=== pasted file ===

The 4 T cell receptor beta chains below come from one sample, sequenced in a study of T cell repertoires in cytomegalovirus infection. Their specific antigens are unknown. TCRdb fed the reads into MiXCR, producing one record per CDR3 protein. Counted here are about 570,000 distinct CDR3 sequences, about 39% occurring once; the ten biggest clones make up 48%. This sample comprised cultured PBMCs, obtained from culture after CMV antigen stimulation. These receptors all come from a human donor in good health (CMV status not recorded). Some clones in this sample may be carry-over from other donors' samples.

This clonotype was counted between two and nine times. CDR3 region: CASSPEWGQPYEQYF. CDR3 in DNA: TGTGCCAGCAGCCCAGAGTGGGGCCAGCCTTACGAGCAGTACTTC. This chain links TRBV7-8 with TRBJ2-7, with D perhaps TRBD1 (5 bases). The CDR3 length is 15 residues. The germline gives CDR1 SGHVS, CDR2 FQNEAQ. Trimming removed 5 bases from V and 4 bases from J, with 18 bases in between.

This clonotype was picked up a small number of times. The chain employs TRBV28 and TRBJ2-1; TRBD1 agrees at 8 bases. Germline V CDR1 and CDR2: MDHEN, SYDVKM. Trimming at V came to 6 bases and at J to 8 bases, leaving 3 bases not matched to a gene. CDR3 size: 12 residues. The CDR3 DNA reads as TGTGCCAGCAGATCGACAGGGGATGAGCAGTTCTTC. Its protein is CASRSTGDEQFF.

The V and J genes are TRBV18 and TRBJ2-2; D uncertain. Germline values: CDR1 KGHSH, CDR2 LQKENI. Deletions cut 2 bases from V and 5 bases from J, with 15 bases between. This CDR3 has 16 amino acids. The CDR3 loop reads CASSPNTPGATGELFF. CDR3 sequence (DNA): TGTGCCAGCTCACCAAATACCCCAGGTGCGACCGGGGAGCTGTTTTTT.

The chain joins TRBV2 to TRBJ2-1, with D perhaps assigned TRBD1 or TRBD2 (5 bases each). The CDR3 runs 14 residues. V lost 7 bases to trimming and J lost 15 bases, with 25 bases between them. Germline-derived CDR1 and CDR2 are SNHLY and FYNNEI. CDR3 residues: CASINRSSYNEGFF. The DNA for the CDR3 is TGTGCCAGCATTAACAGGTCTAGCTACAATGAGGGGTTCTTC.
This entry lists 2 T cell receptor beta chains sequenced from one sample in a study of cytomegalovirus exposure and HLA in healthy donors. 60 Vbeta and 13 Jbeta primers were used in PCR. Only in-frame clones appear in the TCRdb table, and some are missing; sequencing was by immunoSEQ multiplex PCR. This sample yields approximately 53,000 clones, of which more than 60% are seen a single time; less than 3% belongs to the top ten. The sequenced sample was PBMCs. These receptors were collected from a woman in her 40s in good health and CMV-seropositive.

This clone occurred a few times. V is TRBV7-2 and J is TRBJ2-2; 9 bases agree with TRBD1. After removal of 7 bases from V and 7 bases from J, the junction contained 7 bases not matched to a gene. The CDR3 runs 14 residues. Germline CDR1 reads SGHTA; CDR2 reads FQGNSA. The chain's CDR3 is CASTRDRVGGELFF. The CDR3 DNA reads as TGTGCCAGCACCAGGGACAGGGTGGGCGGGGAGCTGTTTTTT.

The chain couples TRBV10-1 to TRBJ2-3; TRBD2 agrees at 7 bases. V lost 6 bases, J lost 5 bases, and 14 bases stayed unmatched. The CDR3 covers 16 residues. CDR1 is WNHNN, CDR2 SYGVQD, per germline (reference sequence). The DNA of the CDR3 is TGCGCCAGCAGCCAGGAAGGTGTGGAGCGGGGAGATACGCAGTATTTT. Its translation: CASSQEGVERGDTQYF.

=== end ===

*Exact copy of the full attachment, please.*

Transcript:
The 4 T cell receptor beta chains below come from one sample, sequenced in a study of T cell repertoires in cytomegalovirus infection. Their specific antigens are unknown. TCRdb fed the reads into MiXCR, producing one record per CDR3 protein. Counted here are about 570,000 distinct CDR3 sequences, about 39% occurring once; the ten biggest clones make up 48%. This sample comprised cultured PBMCs, obtained from culture after CMV antigen stimulation. These receptors all come from a human donor in good health (CMV status not recorded). Some clones in this sample may be carry-over from other donors' samples.

This clonotype was counted between two and nine times. CDR3 region: CASSPEWGQPYEQYF. CDR3 in DNA: TGTGCCAGCAGCCCAGAGTGGGGCCAGCCTTACGAGCAGTACTTC. This chain links TRBV7-8 with TRBJ2-7, with D perhaps TRBD1 (5 bases). The CDR3 length is 15 residues. The germline gives CDR1 SGHVS, CDR2 FQNEAQ. Trimming removed 5 bases from V and 4 bases from J, with 18 bases in between.

This clonotype was picked up a small number of times. The chain employs TRBV28 and TRBJ2-1; TRBD1 agrees at 8 bases. Germline V CDR1 and CDR2: MDHEN, SYDVKM. Trimming at V came to 6 bases and at J to 8 bases, leaving 3 bases not matched to a gene. CDR3 size: 12 residues. The CDR3 DNA reads as TGTGCCAGCAGATCGACAGGGGATGAGCAGTTCTTC. Its protein is CASRSTGDEQFF.

The V and J genes are TRBV18 and TRBJ2-2; D uncertain. Germline values: CDR1 KGHSH, CDR2 LQKENI. Deletions cut 2 bases from V and 5 bases from J, with 15 bases between. This CDR3 has 16 amino acids. The CDR3 loop reads CASSPNTPGATGELFF. CDR3 sequence (DNA): TGTGCCAGCTCACCAAATACCCCAGGTGCGACCGGGGAGCTGTTTTTT.

The chain joins TRBV2 to TRBJ2-1, with D perhaps assigned TRBD1 or TRBD2 (5 bases each). The CDR3 runs 14 residues. V lost 7 bases to trimming and J lost 15 bases, with 25 bases between them. Germline-derived CDR1 and CDR2 are SNHLY and FYNNEI. CDR3 residues: CASINRSSYNEGFF. The DNA for the CDR3 is TGTGCCAGCATTAACAGGTCTAGCTACAATGAGGGGTTCTTC.
This entry lists 2 T cell receptor beta chains sequenced from one sample in a study of cytomegalovirus exposure and HLA in healthy donors. 60 Vbeta and 13 Jbeta primers were used in PCR. Only in-frame clones appear in the TCRdb table, and some are missing; sequencing was by immunoSEQ multiplex PCR. This sample yields approximately 53,000 clones, of which more than 60% are seen a single time; less than 3% belongs to the top ten. The sequenced sample was PBMCs. These receptors were collected from a woman in her 40s in good health and CMV-seropositive.

This clone occurred a few times. V is TRBV7-2 and J is TRBJ2-2; 9 bases agree with TRBD1. After removal of 7 bases from V and 7 bases from J, the junction contained 7 bases not matched to a gene. The CDR3 runs 14 residues. Germline CDR1 reads SGHTA; CDR2 reads FQGNSA. The chain's CDR3 is CASTRDRVGGELFF. The CDR3 DNA reads as TGTGCCAGCACCAGGGACAGGGTGGGCGGGGAGCTGTTTTTT.

The chain couples TRBV10-1 to TRBJ2-3; TRBD2 agrees at 7 bases. V lost 6 bases, J lost 5 bases, and 14 bases stayed unmatched. The CDR3 covers 16 residues. CDR1 is WNHNN, CDR2 SYGVQD, per germline (reference sequence). The DNA of the CDR3 is TGCGCCAGCAGCCAGGAAGGTGTGGAGCGGGGAGATACGCAGTATTTT. Its translation: CASSQEGVERGDTQYF.